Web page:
File:Maxwell Air Force Base.jpg

It is clear from the photo if you look in the upper right hand corner that  a corner of the base is situated on the river. This old pilot doubts that  is an accident.There seems to be a roadway connecting an island at one point perhaps there were or are fuel infrastructure located there or there was at one time. Maxwell being the home of both the Air University and the Air Force War College it probably doesn't have all of the flight line activity that it once had. But if it is not receiving fuel by barge today it is more probable than not that it once did. It is imperative for city fathers intent on saving Montgomery's navigability to determine whether or not Maxwell is still fueled by barge .If it is, you have struck the mother load. If those locks actively still support a major defense facility like Maxwell that alone may be enough when combined with a showing by city and regional officials of a serious intent and plan to develop marine transportation in the near future to stay the hand that wields the budget axe.

 If Maxwell is still served by tank barge for aviation fuels that needs to be known and pointed to as a rationale for keeping the locks functional. If the system is still at work, it might be lent to the city for an experiment. A system that can handle aviation fuel can probably handle gasoline. The city could get together with a local gasoline distributor on the delivery of a demonstration barge load of gasoline.
If the city could receive a significant portion of its gasoline by tank barge at some point in the future consumers in Montgomery could actually pay a few pennies a gallon less at the pump. But more important the city would have a very efficient means of receiving big quantities of fuel in emergencies that might involve the cutting of other lines of fuel transport. Waterside fuel handling systems usually include considerable tank farms giving the city something of a reserve. Again all this requires infrastructure which Montgomery doesn't have. That one barge load of gasoline won't be anything but a demonstration project designed to increase public interest and to show the feasibility of liquid cargo operations on the river at Montgomery.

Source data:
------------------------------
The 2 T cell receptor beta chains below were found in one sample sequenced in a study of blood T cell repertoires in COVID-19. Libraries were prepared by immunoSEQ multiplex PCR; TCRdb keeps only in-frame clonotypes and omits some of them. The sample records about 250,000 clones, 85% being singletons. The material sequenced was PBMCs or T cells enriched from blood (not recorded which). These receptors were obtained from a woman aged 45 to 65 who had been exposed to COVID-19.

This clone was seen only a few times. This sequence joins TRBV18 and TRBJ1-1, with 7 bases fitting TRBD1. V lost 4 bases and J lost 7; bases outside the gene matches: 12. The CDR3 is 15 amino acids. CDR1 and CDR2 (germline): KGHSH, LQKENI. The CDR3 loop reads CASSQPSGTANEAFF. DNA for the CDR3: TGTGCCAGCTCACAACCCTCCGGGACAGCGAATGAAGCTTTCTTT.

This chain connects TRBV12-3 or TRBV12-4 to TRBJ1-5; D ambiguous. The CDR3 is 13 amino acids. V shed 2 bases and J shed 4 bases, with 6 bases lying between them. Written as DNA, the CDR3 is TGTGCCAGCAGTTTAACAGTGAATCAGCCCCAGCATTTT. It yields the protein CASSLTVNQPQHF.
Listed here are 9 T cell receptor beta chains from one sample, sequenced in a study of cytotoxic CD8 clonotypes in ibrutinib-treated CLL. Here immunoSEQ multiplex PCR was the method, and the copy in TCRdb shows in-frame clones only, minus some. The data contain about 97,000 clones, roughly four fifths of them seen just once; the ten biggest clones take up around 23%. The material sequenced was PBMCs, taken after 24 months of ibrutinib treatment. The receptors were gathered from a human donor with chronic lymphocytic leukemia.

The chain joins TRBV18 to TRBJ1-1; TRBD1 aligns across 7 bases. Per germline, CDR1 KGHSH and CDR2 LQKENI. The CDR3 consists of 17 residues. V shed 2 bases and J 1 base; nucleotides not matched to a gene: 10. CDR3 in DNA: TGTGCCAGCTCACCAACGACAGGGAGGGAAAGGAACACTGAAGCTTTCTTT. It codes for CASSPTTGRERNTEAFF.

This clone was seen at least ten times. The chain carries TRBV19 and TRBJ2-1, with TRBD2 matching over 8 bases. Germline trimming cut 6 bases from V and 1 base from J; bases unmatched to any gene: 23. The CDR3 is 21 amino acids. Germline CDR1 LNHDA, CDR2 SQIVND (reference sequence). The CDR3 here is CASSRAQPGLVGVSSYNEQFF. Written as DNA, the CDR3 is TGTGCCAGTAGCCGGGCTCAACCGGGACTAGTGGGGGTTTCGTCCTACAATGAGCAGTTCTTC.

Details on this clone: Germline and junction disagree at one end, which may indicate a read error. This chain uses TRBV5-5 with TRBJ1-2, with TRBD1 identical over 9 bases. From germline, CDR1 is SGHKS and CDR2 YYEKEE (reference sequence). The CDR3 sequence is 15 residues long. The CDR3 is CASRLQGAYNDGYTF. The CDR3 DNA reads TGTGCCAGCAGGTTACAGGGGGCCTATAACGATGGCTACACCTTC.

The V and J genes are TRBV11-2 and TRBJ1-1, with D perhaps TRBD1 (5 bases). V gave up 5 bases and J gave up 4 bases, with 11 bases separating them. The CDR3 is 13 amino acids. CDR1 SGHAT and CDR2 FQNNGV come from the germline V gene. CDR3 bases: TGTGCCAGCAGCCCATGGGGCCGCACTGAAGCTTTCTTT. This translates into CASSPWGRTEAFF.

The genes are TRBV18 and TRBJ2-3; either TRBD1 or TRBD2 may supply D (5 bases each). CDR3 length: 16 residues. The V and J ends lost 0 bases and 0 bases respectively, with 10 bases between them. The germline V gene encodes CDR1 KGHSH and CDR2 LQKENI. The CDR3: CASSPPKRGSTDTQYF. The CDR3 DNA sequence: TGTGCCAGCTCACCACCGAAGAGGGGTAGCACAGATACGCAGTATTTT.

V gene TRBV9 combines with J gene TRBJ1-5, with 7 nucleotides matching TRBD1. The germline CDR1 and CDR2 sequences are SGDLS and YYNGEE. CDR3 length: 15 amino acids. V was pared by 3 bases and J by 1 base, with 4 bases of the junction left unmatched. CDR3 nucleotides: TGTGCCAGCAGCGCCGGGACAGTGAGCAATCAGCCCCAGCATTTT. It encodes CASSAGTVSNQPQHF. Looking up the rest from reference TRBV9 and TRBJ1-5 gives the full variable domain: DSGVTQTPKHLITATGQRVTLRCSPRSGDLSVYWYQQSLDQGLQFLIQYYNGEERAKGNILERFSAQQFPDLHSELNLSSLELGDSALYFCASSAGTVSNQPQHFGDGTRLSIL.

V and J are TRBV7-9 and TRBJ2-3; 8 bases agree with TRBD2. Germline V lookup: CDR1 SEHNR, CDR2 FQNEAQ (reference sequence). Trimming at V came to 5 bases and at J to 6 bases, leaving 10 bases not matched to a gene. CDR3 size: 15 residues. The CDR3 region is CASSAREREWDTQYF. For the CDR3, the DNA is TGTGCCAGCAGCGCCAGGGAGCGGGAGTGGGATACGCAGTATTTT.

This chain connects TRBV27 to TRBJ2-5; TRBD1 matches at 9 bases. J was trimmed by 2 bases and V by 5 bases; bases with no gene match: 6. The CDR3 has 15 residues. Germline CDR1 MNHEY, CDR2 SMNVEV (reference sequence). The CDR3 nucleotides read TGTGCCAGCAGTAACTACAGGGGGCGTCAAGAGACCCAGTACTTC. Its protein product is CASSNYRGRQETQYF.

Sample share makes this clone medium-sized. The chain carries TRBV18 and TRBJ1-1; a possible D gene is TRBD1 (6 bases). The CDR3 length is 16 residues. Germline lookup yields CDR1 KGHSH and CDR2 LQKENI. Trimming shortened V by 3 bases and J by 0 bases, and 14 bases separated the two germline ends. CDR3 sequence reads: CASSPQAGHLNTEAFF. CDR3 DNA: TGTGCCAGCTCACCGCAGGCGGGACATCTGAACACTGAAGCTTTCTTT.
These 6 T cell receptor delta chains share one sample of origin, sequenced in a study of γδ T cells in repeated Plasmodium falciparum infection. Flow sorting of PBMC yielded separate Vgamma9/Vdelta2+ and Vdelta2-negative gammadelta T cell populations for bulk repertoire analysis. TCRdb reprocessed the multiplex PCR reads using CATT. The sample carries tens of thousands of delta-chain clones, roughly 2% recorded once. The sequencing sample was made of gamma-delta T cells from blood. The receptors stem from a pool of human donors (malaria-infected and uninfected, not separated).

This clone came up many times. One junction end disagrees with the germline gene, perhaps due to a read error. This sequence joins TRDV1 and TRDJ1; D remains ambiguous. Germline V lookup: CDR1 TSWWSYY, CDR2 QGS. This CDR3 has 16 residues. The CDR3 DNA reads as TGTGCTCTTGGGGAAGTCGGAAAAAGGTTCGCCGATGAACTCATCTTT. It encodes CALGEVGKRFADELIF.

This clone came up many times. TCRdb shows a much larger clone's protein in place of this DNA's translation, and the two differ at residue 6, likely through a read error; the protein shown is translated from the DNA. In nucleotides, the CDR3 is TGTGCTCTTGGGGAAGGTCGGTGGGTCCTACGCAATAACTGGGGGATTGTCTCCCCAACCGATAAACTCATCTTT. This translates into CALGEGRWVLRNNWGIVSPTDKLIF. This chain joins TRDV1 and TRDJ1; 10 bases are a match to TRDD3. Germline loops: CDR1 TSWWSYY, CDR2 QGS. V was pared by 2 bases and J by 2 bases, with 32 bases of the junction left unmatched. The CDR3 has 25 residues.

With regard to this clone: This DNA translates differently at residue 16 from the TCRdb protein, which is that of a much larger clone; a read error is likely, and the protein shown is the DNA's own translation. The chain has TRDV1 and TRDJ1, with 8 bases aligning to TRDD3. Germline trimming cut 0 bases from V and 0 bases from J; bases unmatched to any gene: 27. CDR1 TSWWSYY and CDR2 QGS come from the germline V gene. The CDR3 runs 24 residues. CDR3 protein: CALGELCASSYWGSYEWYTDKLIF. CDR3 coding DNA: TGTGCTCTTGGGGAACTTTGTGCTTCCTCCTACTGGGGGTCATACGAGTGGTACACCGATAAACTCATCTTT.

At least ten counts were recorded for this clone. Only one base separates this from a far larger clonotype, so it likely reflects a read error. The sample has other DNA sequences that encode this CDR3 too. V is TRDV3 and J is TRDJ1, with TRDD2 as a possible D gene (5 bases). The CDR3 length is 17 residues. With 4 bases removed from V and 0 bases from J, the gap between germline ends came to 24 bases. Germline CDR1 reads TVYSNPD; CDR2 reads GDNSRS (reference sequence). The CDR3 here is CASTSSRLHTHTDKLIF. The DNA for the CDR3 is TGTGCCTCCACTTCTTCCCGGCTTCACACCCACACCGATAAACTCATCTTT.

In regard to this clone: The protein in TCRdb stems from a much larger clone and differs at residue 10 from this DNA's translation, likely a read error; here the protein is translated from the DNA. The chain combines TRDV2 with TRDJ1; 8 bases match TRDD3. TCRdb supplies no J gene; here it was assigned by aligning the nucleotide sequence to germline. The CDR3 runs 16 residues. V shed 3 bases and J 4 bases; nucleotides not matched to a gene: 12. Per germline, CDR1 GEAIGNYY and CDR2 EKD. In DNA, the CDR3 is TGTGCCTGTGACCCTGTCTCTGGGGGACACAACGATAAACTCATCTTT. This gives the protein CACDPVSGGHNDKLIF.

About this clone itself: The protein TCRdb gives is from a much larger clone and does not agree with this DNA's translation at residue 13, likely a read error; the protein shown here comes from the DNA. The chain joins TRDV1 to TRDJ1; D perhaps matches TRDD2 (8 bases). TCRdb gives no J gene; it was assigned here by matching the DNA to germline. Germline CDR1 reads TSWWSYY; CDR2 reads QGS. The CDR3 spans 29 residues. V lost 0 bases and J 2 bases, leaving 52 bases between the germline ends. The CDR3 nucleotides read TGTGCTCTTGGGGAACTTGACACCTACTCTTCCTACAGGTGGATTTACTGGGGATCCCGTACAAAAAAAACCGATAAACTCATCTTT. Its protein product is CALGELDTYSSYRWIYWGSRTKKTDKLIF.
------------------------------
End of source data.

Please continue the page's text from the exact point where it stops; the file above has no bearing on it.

The city needs the cooperation of the command at Maxwell. Those who will approach the Congress. will need the full story of Maxwell's connection to the river past, present, if any,and potential. The potential is surely there, the past is more probably than not there. The present if not there needs to be created now through some sort of demonstration project. The ability of tank barges to deliver safely and efficiently vast quantities of petroleum derived fuels and lubricants is vital to large defense installations and to a city;s civil defenses and disaster preparedness. It would be difficult for any Congress to shut down a lock and dam operation in the face of a state Capitol and large military base playing the fuel card.

 The fuel card is not the only card tune in tomorrow for a description of yet another card to play.

No comments:

Post a Comment